Brand Amy-Amy Cappellazzo by Dodie Kazanjian
Major changes afoot in the overheated contemporary-art auction market.
Amy Cappellazzo worked for Christie's auction house in contemporary art market. Marc Porter-chairman of Christie's Americas hired her in 2001. Her job was meet with clients, assessing artworks, speaking on panels and at seminars, attending art fairs and bring business from London to São Paulo, Los Angeles to Hong Kong. Born in Buffalo N.Y. 1967. She played an important role in starting Art Basel Miami Beach.
She quit to create a new model, to be someone who will offer full-service expertise across the board to buyers and sellers, dealers and auction houses, museums and artists. Nothing like this exists under one roof. She wants to bridge art and commerce, she is uniquely positioned to provide it. "I want to build my own empire," she said. (Super-agent to the art world at large.) A full-service business. Art collecting is now way beyond being a private passion because the stakes have become so big. She will be an adviser who can tell you how to weed and grow your collection, identify and sell not essential so you can buy the irresistible. A few high rollers have offered her money up front to buy for them, manage and build a collection. She is also going to advise established artist, not to represent them but to offer the market-savvy expertise she's acquired over the years. (Dealers won't like this) She will be an active catalyst in the larger art-world revolution, where all the old distinctions and boundaries-between artistic disciplines, artists and dealers, museums and galleries, connoisseurs and speculators, fashion and art-have become blurred.
The art world is in a rapid revolution-Amy said. There has to be a reconsideration of its structure in every single way.
"Art collecting, once an elite passion for the few, has become a fiercely competitive occupation for a whole new class of buyers- hedge-fund managers, oligarchs (one of the rulers or upper class) in Russia, oil-rich sheiks and sheik-as (wife of a sheik) in Doha and Abu Dhabi, freewheeling capitalists in post-Mao China. Since the recession, a lot of these recent collectors have decided that their money is safer in art than in stock and they treat it the same way, as a major asset class- connoisseurship giving way to speculation. The contemporary-art market came through the 2008 recession virtually unscathed, and since then the new buyers have driven prices to sometimes-obscene heights. The latest high is the $142.4 million for Francis Bacon's 1969 three-part portrait of Lucian Freud at Christie's in November. (The evening sale total, $691 million, was the largest ever recorded.)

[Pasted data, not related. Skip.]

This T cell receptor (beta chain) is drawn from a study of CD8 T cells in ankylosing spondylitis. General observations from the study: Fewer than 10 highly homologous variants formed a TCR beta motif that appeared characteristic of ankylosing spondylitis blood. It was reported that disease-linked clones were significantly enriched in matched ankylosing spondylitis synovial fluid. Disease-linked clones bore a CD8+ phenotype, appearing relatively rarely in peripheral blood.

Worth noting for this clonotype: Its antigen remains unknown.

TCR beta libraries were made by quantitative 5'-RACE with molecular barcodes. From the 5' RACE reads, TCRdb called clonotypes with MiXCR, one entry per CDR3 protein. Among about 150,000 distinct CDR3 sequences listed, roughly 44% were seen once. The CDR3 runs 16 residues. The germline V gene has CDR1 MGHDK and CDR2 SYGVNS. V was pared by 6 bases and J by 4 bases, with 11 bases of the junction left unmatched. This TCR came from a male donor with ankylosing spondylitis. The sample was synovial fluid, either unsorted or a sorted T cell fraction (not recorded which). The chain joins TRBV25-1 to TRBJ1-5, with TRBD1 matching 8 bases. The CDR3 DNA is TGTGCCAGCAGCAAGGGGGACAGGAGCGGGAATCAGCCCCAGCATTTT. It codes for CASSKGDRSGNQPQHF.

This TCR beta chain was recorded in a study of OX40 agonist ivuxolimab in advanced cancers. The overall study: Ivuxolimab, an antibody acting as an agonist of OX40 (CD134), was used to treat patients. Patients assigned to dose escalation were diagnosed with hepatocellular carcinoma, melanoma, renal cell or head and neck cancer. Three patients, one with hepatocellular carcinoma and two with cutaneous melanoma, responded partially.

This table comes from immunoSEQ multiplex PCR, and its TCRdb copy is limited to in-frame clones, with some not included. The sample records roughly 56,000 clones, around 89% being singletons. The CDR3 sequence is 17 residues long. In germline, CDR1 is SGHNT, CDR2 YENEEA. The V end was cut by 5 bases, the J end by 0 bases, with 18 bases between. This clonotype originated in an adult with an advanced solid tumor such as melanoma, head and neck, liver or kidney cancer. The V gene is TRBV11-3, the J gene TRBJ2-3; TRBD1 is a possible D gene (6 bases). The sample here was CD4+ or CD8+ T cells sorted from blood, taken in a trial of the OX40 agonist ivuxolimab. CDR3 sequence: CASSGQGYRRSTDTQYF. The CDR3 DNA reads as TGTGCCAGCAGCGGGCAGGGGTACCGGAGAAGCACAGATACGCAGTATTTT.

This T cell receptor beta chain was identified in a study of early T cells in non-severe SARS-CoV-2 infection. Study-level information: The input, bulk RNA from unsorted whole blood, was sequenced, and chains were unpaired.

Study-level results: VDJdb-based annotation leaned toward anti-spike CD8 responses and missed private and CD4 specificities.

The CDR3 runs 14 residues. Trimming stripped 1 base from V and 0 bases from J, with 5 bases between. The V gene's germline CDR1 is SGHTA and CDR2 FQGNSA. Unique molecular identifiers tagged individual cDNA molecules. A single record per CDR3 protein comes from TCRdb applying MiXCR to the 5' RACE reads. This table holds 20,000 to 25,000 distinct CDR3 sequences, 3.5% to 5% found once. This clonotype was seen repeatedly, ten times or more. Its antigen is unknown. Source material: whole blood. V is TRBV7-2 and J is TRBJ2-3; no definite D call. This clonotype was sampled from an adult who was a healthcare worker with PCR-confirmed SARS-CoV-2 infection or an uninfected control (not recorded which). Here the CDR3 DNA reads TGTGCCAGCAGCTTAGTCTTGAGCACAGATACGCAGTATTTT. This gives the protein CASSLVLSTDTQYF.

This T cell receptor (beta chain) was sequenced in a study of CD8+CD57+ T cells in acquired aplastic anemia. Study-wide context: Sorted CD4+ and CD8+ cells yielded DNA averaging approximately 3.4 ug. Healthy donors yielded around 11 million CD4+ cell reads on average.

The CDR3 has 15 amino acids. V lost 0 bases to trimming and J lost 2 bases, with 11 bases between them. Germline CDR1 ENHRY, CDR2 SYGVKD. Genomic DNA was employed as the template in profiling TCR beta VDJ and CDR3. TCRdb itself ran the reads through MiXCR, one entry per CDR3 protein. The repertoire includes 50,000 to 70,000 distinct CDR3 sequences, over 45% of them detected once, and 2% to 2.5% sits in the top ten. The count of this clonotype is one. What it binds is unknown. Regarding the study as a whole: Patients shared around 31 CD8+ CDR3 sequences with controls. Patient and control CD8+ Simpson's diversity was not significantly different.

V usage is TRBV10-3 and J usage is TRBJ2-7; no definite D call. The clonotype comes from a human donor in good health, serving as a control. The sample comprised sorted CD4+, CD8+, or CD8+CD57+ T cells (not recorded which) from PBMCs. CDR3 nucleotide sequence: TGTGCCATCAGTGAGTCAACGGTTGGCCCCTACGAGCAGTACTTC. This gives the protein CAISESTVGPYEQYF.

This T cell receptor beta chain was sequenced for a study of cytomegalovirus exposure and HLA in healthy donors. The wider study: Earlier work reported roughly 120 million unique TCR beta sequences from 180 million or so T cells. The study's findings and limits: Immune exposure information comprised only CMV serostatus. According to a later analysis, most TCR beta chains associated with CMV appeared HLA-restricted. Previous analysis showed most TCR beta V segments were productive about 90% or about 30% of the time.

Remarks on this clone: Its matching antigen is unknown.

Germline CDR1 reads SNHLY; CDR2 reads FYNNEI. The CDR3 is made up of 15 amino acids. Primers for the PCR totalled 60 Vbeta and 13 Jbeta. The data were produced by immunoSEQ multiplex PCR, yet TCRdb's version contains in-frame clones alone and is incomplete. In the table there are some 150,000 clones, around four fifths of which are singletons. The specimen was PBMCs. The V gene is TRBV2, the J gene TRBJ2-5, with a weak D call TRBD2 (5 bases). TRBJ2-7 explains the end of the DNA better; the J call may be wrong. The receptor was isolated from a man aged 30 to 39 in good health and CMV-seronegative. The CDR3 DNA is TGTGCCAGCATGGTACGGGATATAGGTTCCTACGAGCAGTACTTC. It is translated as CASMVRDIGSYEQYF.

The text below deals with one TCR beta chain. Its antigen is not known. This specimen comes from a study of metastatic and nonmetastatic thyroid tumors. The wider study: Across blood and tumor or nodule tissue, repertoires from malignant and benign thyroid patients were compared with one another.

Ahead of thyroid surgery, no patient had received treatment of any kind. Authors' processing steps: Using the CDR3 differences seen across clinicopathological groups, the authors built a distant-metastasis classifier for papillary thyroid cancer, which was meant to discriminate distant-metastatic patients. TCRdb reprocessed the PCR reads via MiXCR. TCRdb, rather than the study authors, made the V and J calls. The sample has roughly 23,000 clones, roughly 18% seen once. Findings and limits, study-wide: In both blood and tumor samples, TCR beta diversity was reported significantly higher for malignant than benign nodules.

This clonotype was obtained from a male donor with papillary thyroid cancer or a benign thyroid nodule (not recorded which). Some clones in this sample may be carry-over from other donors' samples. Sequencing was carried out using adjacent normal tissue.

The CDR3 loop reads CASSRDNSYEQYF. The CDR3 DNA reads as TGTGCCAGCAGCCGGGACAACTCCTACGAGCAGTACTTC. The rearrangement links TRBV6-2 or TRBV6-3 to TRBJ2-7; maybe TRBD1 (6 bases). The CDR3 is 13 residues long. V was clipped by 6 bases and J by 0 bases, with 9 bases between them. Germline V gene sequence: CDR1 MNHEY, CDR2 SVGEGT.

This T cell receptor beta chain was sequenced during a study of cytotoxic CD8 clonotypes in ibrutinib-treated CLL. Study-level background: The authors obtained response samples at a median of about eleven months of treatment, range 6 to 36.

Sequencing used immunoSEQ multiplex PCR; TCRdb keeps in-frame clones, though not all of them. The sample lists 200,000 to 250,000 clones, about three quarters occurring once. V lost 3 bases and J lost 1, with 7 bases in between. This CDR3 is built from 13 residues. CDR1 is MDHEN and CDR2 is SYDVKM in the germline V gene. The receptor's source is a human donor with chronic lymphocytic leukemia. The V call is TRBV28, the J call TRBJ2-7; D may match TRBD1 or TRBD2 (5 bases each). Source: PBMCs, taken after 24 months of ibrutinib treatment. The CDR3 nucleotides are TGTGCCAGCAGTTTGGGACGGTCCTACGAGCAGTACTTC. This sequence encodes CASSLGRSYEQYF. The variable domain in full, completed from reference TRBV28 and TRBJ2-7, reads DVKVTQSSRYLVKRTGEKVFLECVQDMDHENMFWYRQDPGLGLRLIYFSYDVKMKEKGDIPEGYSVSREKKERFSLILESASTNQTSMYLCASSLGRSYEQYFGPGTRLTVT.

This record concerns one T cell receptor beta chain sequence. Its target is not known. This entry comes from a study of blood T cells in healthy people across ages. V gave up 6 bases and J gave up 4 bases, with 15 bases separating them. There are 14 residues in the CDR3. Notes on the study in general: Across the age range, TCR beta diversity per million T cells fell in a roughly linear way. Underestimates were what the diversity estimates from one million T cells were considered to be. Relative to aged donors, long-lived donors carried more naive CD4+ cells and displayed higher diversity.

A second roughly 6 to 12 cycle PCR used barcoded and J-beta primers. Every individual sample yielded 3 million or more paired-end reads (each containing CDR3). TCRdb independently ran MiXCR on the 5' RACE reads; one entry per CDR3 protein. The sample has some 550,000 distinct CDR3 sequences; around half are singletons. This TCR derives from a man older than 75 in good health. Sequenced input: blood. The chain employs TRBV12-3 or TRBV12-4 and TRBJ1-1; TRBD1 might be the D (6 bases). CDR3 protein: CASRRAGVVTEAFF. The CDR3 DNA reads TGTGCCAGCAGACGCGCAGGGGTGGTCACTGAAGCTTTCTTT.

What is happened is the race for business between Christie's and Sotheby's in contemporary art, by far the most lucrative and glamorous area of the market today, is unrelenting. In order to get (superstar works) for the major evening sales, both houses often have to give up so much of their commission to the seller that their profit margin becomes razor-thin. This is why they are being forced to find other streams of revenue.
The art market has becoming global, fueled by Internet, giving new collectors access to all sorts of formerly privileged information. Contemporary art and artist became the darlings of a culture of celebrity and auction prices soared higher and higher.
2012 Christie's major focus was to beat out Sotheby's and Gagosian to partner with the Andy Warhol Foundation for the Visual Arts on a series of Warhol sales most happing online. This was a big game changer in the industry. "We're now representing artists' estates." Thousands of minor works priced at less than $100,000 each are being made available through e-commerce and promoted through social media. There is enough material to keep going for the next five years. Whole auctions will be going online soon, but that won't happen with the big evening sales for a very long time -if ever.
She advises "for young collector just starting out, look at American Minimal artists: Donald Judd, Dan Flavin, Carl Andre, Agnes Martin-and 1970s Brice Marden."
She wants to do it all. Sounds like a great job to have. Maybe she could learn to paint too. -cjm
If you like to read original article it is found at Vogue.com Vogue Magazine March 2014, page 594.